You don’t realize how stale the air is until you open the windows and let the spring breeze in.
It reminds me of something Melissa Febos says in her memoir Abandon Me: some burdens can only be measured by their relief. I’m sure there’s bigger a tie-in for that quote somewhere, but, for now I just let it simmer, hanging out in the smell of melting ice and shifting winds.
Spring has been shyly introducing itself over the past couple days, and it is through this thawing that I realize how stagnant I feel.
The reality is, I haven’t been stagnant. I’ve been knee-deep in a new book release. I’ve been wading through a corrective exercise course, one that simultaneously reaffirms what I’m doing and reminds me why I haven’t exactly signed on to become a physical therapist. I’ve had my hands in a thousand different projects, from online classes to podcasts to fundraisers — I’ve been hosting get togethers and seeing friends and going to events. It’s been a busy winter, a full winter. I’ve been content in the busyness and, conversely, content in the downtime.
But in the thawing, something stirs.
I ache for mountains. I ache for my old schedule, where gigantic swatches of the day were free. I realize that while I’ve been busy and professional and aspiring, my wanderlust has been hibernating. And I don’t realize how dormant it has been until it wakes back up again.
I don’t do well with feeling caged in, like snowbanks have impeded my path or the brutal winter winds have pushed the door shut. To paraphrase Jeanette Winterson in Why Be Happy When You Could Be Normal — yet another memoir, as I find an unquenchable thirst for women’s stories right now — I must have a toe in both worlds. I’m the cat who’ll stay domestic so long as the door stays open.
And now the door to the back porch is open, complementing the windows, creating a cross breeze. Air filters through the screens and the stagnancy of winter is shrugged off.
I stir in this warmth. It makes me want to cancel classes and drive backroads to no where. There is so much to see and do and I am insatiable. If I am but a portal for the universe to perceive itself, then I want to grab hold of as much of the universe as I can.
I ache, I ache, I ache. My God, will there ever be a time when I’m not aching for adventure, when my soul isn’t tugging me to the one more spot on the horizon — just a little bit further; I need to see where this path goes after the bend. I’m already planning trips in my mind — I want Quebec City for a long weekend, I want bungee jumping for my birthday. Let’s make good on our promise to go to San Diego, to Miami, to Iceland. Let’s visit a national park. A spot on the Appalachian Trail. A summit. Two summits. Let’s just get in the car and drive. Vamonos, vamonos, vamonos. Tengo una alma salvaje y un cuerpo energético.
My husband — the yin to my yang — loves this about me. He loves my wild spirit, even if that wildness has proven to tear at the drapes and chew on the woodwork when left unchecked. I pull him towards the sun and he keeps the wax in my wings from melting away.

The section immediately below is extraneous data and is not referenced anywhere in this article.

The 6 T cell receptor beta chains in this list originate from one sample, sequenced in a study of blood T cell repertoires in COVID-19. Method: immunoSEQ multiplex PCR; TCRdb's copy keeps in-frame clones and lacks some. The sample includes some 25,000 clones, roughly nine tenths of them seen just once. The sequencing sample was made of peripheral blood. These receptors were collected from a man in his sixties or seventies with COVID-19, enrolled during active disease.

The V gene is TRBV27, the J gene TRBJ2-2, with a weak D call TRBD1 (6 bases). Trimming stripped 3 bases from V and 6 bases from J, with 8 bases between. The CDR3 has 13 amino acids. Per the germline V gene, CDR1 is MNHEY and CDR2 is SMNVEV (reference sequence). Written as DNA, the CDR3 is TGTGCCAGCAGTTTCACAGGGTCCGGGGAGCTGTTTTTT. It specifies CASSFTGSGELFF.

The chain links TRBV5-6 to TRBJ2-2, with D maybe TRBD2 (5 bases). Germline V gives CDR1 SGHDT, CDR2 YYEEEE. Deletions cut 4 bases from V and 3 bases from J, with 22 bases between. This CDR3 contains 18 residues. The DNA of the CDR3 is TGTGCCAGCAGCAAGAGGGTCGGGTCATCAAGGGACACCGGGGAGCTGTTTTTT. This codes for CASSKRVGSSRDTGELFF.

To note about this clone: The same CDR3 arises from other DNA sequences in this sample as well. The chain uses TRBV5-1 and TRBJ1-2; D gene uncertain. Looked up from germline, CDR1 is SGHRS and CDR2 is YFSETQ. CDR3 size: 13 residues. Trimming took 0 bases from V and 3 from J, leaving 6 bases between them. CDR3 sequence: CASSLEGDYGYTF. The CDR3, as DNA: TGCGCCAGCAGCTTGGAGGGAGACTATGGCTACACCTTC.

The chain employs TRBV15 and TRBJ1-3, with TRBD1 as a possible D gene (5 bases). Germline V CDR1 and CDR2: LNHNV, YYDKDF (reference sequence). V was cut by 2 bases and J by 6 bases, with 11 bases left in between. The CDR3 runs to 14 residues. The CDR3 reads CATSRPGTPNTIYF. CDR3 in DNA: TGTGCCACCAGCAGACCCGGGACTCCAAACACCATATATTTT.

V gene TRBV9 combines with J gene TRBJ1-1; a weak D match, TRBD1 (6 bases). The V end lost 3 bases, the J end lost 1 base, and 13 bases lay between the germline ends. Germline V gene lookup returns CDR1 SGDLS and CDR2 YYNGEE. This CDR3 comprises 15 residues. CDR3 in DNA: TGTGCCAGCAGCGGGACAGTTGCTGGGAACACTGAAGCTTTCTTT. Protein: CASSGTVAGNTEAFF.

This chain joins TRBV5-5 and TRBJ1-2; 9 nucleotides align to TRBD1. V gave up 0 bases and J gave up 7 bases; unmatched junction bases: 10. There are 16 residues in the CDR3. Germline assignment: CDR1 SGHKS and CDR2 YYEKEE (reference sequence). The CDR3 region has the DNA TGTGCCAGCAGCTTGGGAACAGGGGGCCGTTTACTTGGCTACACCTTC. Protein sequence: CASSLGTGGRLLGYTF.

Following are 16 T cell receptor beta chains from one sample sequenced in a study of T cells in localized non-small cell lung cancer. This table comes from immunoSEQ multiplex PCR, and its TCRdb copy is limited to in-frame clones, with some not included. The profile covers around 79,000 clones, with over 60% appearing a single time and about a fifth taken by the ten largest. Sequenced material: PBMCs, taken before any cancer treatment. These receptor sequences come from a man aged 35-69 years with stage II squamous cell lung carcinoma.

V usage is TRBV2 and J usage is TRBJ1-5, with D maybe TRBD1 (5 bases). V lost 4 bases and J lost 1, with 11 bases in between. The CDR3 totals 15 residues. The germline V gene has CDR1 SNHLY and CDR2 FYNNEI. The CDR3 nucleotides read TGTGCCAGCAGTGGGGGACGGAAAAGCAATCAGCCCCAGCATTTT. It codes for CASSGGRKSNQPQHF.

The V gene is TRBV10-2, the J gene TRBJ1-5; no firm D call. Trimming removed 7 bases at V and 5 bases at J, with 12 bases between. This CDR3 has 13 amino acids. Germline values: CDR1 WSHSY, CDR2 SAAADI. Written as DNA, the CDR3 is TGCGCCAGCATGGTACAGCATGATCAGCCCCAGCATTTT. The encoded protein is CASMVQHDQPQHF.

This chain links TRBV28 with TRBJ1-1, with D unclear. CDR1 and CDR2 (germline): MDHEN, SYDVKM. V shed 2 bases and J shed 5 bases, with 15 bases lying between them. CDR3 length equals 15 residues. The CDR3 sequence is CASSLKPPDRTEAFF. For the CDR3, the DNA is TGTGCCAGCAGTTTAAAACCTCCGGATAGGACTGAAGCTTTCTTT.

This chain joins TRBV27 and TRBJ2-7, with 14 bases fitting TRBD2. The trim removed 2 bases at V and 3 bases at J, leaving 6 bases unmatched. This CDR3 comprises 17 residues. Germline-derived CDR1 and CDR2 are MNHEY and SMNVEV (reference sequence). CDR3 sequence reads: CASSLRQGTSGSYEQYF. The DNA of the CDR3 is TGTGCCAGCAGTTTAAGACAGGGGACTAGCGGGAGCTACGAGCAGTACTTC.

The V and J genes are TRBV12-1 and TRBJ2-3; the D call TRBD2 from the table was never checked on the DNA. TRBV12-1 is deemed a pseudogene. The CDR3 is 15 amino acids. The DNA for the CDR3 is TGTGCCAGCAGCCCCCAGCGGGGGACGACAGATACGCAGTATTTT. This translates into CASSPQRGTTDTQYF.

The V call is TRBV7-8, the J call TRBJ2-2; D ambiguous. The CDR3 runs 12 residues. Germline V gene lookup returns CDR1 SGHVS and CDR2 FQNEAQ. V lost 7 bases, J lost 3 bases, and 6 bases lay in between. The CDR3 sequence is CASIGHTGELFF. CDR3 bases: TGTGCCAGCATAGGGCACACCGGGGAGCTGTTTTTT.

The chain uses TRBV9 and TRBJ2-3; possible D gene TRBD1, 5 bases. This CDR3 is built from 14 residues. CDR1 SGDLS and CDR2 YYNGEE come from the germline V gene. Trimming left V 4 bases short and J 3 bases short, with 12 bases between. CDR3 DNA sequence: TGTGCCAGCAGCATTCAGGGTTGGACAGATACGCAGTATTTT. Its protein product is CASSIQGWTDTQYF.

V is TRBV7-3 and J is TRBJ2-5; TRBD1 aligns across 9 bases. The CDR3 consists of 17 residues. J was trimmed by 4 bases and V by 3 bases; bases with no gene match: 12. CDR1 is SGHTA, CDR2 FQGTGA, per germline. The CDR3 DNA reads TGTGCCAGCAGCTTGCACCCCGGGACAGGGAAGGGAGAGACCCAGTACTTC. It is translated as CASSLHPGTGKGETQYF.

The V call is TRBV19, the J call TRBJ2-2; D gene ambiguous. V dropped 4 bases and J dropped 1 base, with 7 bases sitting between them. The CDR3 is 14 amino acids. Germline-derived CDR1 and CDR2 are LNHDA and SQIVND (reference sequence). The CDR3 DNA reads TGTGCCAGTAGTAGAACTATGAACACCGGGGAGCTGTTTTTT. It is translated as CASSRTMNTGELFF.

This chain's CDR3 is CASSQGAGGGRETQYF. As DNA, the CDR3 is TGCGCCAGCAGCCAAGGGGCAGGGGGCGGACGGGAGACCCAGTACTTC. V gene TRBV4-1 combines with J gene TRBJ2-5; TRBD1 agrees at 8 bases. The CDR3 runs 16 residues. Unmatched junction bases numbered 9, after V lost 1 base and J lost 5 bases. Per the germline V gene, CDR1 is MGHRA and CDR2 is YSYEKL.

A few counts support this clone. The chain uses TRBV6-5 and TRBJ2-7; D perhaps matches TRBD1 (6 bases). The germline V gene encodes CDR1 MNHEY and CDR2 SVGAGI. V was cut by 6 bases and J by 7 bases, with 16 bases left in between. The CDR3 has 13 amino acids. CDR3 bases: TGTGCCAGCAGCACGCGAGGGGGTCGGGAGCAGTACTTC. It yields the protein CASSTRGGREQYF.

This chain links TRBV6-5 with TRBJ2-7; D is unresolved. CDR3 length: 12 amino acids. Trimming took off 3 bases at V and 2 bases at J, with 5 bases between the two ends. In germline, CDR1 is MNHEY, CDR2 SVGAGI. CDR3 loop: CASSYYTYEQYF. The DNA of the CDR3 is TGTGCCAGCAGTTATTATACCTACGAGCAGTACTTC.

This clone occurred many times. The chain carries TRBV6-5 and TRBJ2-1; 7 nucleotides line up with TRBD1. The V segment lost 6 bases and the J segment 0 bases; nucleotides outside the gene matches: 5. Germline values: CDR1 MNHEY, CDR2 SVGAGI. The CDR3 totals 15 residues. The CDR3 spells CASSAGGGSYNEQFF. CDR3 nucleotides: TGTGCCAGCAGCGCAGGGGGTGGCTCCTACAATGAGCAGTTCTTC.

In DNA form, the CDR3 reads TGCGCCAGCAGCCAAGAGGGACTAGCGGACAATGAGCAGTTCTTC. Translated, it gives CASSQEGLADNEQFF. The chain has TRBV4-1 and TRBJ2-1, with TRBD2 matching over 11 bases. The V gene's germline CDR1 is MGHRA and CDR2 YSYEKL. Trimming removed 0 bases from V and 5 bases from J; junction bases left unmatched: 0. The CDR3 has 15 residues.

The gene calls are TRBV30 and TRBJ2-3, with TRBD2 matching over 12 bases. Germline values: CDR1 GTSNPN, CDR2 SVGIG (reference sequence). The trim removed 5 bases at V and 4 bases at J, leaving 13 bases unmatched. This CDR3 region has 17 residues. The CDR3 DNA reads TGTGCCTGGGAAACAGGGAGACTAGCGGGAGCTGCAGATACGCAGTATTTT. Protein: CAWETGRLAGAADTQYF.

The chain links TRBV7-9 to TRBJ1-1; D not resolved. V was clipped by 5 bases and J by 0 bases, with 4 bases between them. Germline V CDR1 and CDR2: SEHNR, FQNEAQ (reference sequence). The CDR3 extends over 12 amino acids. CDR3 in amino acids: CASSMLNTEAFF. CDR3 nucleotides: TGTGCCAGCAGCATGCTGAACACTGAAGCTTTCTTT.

The air awakens something in me and I become like the tulips eager to burst from the ground and bloom.
Yes, but remember what happens to impatient flowers who make their presence known before the last frost hits, I warn myself. Sometimes I can be my own yin to the yang. Sometimes. And perhaps that why I stay in a region with such long winters: without hibernation, I would truly go feral, even with my husband and my ever-strengthening rational side keeping my Icarus below the stratosphere.
I’ve spent so long afraid of winter — fearing the darkness, the cold, the perpetual indoors — and this is the first year I’ve truly embraced it. But one does not fully remember how inviting the ground is until the snow melts away.
I detour heavily after my morning class, Day 3 of this spring-like weather, the peak before the temperatures are due to drop again, before the rainfall hits. I blast across roads with the windows down and the music up — my audiobook on pause, as if I don’t have it in me to listen to someone else’s words, someone else’s story right now. I play songs that have somehow been imprinted with the serene drives home after my longer hikes. I can practically taste the dried pineapple slices that I greedily ate up one afternoon as I navigated my way back to the highway. I can feel the exact way I felt after returning to the trailhead: tired, satiated, temporarily tamed.
My to-do list is still heavy. Your workload with a book doesn’t stop just because you’ve released it. And I still have a few more chapters to read and a good amount of studying to do before I can take my exam and finish my course. And then, of course, there are the afternoon classes — classes I wouldn’t dream of canceling, despite my wanderlust. I’ve worked too hard to get them, to get to where I am now.
But for now I’m twisting down this small town roads — roads that were once imprinted with blazing, surreal anxiety, a time when I drove them because I just needed escape, I needed just one fleeting moment where the weight of everything wasn’t shattering my heart. Roads that, when I finally got my head above water and put my foot down and let the dust finally clear, I actively took back, refusing to permanently give them up to the darkest time in my life.
Now they are back to what they were in the before: majestic, tranquil, exactly what I need to keep the feral side of me content for now.
Some ordeals can only be measured in how good it feels once they’re gone.
(…and there’s the bigger tie-in.)